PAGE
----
The King and I Blends Humor, Sexism
Atlanta-based company Theater of the Stars transformed the fabulous Fox Theatre into a dazzling visage of 19th century Siam (modern day Thailand), replete with towering golden Buddhas, intricate tapestries and a starry sky festooned with twinkling stars for the fall production of Rodgers and Hammerstein’s The King and I.
In fact, Sunday, Sept. 9 marked the homestretch of Theater of the Stars’ short-lived run of The King and I, which will conclude Tuesday, Sept. 11.
Before the show began, executive producer Chris Manos strode onto the stage to welcome a packed house. Manos waxed nostalgic about his history with both Theater of the Stars and the Fox Theatre.
“It seemed like only yesterday we started in Chastain Park,” he said.
Manos proceeded to thank his dutiful supporters for keeping his theater company in business over the past few years, as the faltering economy sapped ticket sales.
“Once we get your name and address, you’ll never not hear from us,” Manos said. “We’ll track you down — whether you’re on your riverboat, at your lake house or climbing the Rocky Mountains.”
When the genial Manos finished the formalities, and the lights finally dimmed, the orchestra came alive. As they pounded gongs, clashed symbols then eased into a harmony with violins and flutes, the audience members settled in for a field trip to the Orient.
The curtains opened onto a sparse stage. A muted backdrop of blues and grays resembled the deck of a ship, and a simple brown cargo chest functioned as the scene’s only prop.
When Anna Leonowens (played by renowned theater actress Victoria Mallory) and her son Louis (Carl Kimbrough) joined the ship captain (John Antony) on deck, their youthful energy permeated the theater. “I Whistle a Happy Tune,” the first song of the night, showcased Mallory’s deep vibrato, impeccable vocal control and expressive face. Young Kimbrough’s voice was just as impressive as he shocked theatergoers with his velvety falsetto.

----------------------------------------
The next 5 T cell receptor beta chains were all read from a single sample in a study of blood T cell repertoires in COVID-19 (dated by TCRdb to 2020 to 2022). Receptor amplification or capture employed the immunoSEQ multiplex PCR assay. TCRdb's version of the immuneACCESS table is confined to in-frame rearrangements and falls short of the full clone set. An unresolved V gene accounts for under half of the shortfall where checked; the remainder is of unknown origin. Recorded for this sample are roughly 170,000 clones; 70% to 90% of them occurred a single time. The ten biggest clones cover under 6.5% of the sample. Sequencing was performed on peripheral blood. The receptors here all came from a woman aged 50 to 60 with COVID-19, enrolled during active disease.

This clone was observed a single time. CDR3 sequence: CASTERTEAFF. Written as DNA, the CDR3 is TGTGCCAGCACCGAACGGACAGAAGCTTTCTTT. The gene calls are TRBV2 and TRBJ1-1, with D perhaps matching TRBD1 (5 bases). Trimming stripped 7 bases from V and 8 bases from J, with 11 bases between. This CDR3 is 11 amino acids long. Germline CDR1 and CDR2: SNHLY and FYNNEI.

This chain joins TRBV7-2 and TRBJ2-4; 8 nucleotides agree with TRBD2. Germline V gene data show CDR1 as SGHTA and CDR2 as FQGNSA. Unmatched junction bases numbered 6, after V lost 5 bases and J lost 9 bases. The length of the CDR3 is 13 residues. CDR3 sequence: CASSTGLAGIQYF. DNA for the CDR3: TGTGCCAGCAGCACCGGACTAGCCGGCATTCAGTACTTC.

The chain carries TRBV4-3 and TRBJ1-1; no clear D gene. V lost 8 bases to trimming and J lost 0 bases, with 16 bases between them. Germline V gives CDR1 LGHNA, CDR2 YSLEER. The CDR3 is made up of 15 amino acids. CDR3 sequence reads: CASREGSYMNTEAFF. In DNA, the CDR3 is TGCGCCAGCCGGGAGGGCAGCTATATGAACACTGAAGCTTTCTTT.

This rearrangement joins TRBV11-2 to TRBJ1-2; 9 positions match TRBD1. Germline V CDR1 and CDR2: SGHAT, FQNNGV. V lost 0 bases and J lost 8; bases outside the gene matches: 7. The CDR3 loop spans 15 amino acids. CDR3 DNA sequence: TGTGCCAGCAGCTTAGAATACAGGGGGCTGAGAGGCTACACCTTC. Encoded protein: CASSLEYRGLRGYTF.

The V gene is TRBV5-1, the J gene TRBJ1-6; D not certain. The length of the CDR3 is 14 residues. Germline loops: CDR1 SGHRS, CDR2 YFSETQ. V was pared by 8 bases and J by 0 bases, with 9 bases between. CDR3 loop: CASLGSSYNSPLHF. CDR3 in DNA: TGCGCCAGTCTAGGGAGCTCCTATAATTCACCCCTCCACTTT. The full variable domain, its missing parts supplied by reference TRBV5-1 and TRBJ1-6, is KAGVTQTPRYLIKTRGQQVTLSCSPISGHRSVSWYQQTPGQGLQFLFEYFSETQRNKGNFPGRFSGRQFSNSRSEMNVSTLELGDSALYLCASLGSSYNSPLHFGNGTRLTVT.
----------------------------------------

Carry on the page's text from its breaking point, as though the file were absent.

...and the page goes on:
The overarching theme of The King and I was established in the next scene, as Mallory’s Anna first meets members of the King of Siam’s courtly entourage. Instantly, the transgression of gender roles and the clash of East and West are established as prominent themes.
Though the musical juggles complex ideas and contentious material, Rodgers and Hammerstein address women’s roles (i.e. the traditional subversion of women) with biting wit and sarcasm, devices that both put the audience at ease and elicit laughter from men and women alike.
Mallory’s confidence on stage yielded a commanding performance, rivaled only by her principal counterpart, the King of Siam (Ronobir Lahiri).
Lahiri often strutted across stage with his hands on his hips, glancing sideways at the audience after he’d dropped a sexist quip about Anna or his many wives and concubines. His comedic timing was spot-on, and he consistently delivered his zingers with a straight face. For example, he admitted, “slavery very bad thing,” then clapped his hands so his minions would drop to his feet in a bow.
Ali Ewoldt (Princess Tuptim) and Josh Dela Cruz (Lun Tha) each delivered solid performances, though this production of The King and I only briefly touched upon their forbidden romance. As a result, the audience failed to connect with the fresh-faced duo unless they were singing.
In Ewoldt’s rendition of “My Lord and Master,” the lovely songstress crooned like a whippoorwill, and when she hit the high notes, arm hairs stood up. One audience member shouted, “Sing it girl!”
The success of Theater of the Star’s production depended upon the combination of several factors: amazing costumes, the subtle-though-palpable chemistry between Mallory and Lahiri, an epic dance number and the entire casts’ mastery of broken English (an incredible feat that could have been cheesy if overdone).
The awe-inspiring production mesmerized the audience for more than two hours with humor and substance, that is, until the very end.
Spoiler alert: when the most emotionally gripping moment of the musical arrived (when the king dies from heart failure), Lahiri kept up his jovial banter until action on the other side of the stage distracted the audience. When our eyes ventured back to the king, he was dead. And then it was over.
Everyone in the crowd looked at one another, confused.
Despite the anticlimactic ending, The King and I artfully wove controversial ideas, interactive banter and compelling performances into a brilliant portrayal of romance in a faraway land.
— By Stephanie Minor